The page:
That conversation never happened. Instead, mobilizing considerable media and public alarm about escalating homicide and armed robberies in most of America's large cities, the Johnson Administration (and powerful politicians in the Republican party) called for a national politicians’ ‘war on crime’ in which police were recast as frontline troops; an equivalent on the streets of America's big cities to what a huge national military was doing in Vietnam (Simon 2007; Hinton 2015). While this effort would begin with serious aspirations to reform the police through better training and internally developed procedures (Fogelson 1977), it would quickly focus on strengthening police weaponry and tactics with little focus on reshaping the civil rights problems of policing (Cooper et al. 1975).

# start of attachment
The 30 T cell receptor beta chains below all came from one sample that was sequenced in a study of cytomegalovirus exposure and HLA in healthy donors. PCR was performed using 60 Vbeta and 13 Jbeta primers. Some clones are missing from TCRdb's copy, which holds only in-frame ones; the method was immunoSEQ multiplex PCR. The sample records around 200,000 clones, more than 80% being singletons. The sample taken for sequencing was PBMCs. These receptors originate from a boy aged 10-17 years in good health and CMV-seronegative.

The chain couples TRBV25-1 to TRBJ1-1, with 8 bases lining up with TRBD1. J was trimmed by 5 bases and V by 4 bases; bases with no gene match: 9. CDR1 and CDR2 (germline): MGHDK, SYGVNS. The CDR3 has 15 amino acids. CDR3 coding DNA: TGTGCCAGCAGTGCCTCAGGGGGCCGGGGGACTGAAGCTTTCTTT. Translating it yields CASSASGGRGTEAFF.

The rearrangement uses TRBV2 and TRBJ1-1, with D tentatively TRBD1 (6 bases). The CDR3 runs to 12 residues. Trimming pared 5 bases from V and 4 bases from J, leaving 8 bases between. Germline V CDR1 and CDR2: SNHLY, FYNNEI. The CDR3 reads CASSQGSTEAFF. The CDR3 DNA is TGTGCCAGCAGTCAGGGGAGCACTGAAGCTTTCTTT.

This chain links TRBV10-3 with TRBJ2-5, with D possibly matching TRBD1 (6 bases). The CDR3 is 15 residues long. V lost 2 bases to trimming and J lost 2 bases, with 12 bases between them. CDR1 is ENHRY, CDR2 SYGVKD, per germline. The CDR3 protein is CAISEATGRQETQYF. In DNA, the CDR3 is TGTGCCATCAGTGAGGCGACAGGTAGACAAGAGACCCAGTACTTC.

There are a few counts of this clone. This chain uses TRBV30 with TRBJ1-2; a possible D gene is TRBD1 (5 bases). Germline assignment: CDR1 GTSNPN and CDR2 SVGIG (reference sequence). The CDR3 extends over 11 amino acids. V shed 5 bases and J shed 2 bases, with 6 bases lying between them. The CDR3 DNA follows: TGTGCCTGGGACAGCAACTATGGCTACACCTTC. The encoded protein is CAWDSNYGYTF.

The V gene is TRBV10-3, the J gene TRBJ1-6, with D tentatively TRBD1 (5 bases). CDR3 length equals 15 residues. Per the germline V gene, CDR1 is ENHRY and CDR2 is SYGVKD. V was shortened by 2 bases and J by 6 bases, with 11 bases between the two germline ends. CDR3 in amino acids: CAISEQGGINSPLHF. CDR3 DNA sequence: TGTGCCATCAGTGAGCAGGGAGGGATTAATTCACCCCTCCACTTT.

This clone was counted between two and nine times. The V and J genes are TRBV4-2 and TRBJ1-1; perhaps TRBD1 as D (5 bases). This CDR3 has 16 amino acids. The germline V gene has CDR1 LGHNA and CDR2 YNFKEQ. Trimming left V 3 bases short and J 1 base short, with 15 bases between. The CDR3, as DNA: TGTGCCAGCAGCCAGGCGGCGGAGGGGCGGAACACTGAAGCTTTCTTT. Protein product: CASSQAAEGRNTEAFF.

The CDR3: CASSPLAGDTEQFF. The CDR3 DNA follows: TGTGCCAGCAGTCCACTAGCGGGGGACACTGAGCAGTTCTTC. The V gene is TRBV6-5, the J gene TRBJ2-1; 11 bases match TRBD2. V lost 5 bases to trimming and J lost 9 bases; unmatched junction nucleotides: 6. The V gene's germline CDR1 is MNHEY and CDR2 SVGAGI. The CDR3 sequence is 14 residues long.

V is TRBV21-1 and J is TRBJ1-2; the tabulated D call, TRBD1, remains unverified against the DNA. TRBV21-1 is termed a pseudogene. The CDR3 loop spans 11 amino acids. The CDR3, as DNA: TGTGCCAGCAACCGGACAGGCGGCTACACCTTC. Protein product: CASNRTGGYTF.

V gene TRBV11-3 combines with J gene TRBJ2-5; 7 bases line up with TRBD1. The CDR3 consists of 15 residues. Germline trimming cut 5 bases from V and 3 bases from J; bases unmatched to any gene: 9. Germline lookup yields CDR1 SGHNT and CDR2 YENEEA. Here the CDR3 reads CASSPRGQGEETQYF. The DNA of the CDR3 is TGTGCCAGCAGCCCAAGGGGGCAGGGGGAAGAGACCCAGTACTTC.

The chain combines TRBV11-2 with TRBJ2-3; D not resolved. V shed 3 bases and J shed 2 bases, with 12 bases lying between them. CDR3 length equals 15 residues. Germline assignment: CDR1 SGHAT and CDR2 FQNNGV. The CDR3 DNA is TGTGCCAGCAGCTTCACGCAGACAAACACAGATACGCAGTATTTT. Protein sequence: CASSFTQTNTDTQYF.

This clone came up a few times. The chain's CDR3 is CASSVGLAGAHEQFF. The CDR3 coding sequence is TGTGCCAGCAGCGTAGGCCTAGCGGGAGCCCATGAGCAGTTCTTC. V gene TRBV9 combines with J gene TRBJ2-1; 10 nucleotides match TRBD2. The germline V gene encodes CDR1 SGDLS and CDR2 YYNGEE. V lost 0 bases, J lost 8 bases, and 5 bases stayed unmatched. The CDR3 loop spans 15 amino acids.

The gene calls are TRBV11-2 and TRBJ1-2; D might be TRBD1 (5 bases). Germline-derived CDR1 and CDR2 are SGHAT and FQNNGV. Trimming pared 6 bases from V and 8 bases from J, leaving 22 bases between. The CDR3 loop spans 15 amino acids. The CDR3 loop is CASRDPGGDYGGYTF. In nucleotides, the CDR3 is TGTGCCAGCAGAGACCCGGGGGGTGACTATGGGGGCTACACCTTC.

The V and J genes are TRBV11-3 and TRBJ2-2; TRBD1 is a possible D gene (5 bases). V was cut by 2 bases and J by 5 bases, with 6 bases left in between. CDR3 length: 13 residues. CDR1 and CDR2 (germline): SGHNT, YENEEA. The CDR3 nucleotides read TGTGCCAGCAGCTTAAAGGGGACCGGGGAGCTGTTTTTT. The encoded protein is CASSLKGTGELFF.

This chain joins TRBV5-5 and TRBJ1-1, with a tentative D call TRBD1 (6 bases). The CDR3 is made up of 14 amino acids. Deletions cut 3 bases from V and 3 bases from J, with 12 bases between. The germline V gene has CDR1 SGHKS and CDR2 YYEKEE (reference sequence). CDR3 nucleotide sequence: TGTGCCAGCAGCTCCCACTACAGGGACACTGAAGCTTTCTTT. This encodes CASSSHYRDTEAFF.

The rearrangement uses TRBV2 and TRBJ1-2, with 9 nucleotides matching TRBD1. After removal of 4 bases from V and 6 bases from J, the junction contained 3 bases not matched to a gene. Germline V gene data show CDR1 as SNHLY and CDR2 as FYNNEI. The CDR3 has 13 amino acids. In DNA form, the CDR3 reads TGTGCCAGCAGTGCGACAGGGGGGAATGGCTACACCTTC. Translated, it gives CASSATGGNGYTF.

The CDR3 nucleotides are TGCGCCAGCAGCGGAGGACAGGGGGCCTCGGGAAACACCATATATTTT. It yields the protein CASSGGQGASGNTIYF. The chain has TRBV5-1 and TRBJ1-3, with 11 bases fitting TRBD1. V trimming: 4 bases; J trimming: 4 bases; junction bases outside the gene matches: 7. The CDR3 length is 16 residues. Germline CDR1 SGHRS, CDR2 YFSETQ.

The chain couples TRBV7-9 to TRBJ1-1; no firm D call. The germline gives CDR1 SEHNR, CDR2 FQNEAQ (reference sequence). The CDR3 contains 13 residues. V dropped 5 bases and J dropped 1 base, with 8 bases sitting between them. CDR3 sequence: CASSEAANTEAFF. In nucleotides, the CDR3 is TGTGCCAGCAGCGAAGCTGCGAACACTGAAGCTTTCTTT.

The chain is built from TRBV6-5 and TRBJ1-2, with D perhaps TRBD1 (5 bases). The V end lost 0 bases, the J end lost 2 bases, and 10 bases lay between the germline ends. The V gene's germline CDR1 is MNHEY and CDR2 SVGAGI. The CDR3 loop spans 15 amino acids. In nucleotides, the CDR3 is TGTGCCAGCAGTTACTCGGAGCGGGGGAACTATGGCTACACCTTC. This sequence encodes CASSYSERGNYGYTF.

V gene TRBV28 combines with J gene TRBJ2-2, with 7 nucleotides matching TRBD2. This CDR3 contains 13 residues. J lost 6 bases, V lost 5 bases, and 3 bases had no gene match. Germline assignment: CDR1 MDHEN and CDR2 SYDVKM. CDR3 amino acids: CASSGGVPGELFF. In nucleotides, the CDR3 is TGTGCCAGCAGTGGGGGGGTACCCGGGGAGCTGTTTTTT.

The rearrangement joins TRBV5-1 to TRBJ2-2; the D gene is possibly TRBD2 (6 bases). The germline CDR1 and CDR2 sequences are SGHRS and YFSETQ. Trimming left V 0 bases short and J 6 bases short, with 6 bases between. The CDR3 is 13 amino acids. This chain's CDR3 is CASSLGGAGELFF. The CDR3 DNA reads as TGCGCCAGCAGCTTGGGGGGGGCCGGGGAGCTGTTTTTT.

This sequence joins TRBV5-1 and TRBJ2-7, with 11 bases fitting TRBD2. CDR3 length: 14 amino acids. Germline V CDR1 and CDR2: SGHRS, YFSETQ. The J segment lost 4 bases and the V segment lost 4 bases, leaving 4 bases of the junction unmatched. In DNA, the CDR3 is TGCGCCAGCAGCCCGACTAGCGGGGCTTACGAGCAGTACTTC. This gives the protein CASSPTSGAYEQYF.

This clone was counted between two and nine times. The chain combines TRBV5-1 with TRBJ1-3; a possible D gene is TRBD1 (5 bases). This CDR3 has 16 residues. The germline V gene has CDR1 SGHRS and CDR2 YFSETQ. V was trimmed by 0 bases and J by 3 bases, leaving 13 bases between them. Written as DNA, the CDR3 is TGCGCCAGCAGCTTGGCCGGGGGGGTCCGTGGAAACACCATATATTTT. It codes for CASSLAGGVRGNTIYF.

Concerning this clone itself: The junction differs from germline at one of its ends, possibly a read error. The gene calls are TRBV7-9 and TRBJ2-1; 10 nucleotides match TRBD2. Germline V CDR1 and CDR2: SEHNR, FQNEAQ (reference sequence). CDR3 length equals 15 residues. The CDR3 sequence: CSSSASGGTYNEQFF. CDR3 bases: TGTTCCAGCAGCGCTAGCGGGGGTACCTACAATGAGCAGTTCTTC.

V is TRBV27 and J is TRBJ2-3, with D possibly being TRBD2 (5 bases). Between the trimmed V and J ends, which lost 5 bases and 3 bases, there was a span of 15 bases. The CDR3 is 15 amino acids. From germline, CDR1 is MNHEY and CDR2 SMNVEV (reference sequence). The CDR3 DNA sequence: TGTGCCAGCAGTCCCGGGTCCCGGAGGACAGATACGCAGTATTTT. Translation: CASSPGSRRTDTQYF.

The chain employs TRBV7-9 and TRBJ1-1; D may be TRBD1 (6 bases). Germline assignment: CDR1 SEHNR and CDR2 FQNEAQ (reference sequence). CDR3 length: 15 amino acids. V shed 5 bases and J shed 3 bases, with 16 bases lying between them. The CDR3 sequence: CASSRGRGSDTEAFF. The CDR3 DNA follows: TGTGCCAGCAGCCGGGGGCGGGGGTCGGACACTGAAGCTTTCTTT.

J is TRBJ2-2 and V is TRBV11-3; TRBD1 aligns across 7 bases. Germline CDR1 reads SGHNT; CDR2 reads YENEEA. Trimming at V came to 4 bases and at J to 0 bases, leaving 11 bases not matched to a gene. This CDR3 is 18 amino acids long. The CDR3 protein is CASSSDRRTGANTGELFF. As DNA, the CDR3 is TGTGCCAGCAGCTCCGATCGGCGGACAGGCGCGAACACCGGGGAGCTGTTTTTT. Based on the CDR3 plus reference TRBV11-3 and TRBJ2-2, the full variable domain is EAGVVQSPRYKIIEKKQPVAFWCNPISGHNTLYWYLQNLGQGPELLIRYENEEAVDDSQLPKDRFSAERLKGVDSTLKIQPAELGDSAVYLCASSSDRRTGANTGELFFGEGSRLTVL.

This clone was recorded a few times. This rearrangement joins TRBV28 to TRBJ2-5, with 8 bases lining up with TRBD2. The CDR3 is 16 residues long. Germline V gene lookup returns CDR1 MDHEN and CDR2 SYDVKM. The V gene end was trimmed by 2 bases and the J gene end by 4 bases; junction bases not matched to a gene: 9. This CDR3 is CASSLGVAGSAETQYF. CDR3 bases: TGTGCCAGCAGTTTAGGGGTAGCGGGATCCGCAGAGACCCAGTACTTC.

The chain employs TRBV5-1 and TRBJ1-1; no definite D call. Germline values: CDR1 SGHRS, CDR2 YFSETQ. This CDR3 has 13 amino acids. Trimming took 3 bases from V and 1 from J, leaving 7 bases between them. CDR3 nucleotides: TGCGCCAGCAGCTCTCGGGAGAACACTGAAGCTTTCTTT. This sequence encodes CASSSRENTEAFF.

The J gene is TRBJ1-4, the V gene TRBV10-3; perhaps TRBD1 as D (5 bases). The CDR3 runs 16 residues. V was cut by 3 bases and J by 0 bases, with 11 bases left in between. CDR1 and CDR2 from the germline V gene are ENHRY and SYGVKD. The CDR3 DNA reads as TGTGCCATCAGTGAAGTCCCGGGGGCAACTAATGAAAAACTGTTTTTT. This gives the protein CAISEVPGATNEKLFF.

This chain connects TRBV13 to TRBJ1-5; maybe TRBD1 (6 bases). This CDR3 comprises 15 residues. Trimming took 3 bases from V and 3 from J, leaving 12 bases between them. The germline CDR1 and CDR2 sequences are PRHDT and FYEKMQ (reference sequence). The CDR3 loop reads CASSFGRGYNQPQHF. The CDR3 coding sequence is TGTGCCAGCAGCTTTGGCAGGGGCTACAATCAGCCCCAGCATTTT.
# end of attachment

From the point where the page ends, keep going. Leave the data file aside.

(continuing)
This moment was critical for what came next. Instead of being reconstructed, and with no significant reversal in their hostility toward civil rights or equal dignity for minority citizens, police forces were ‘redeemed’ and became the subject of federal investment and improvement efforts followed by an expanded mission for the ‘war on drugs’ (Stuntz 2011). Puffed up and valorized by this four decade effort, American police today find it difficult to understand why they are criticized for racism when their forces are far more diverse and almost certainly less racist in attitude than was the case in the 1960s. Yet the policing model in use today almost everywhere, with a heavy emphasis on proactive street confrontations of minority youth, is a direct continuation of policing tactics used against minorities in the civil rights era and then codified as crime prevention policing during the war on crime. The sometimes violent confrontations between police and minority citizens during the post-World War II period, from the 1940s through the 1960s, established the fundamental contradictions with which policing struggles today (although its specific local manifestations will take countless different forms).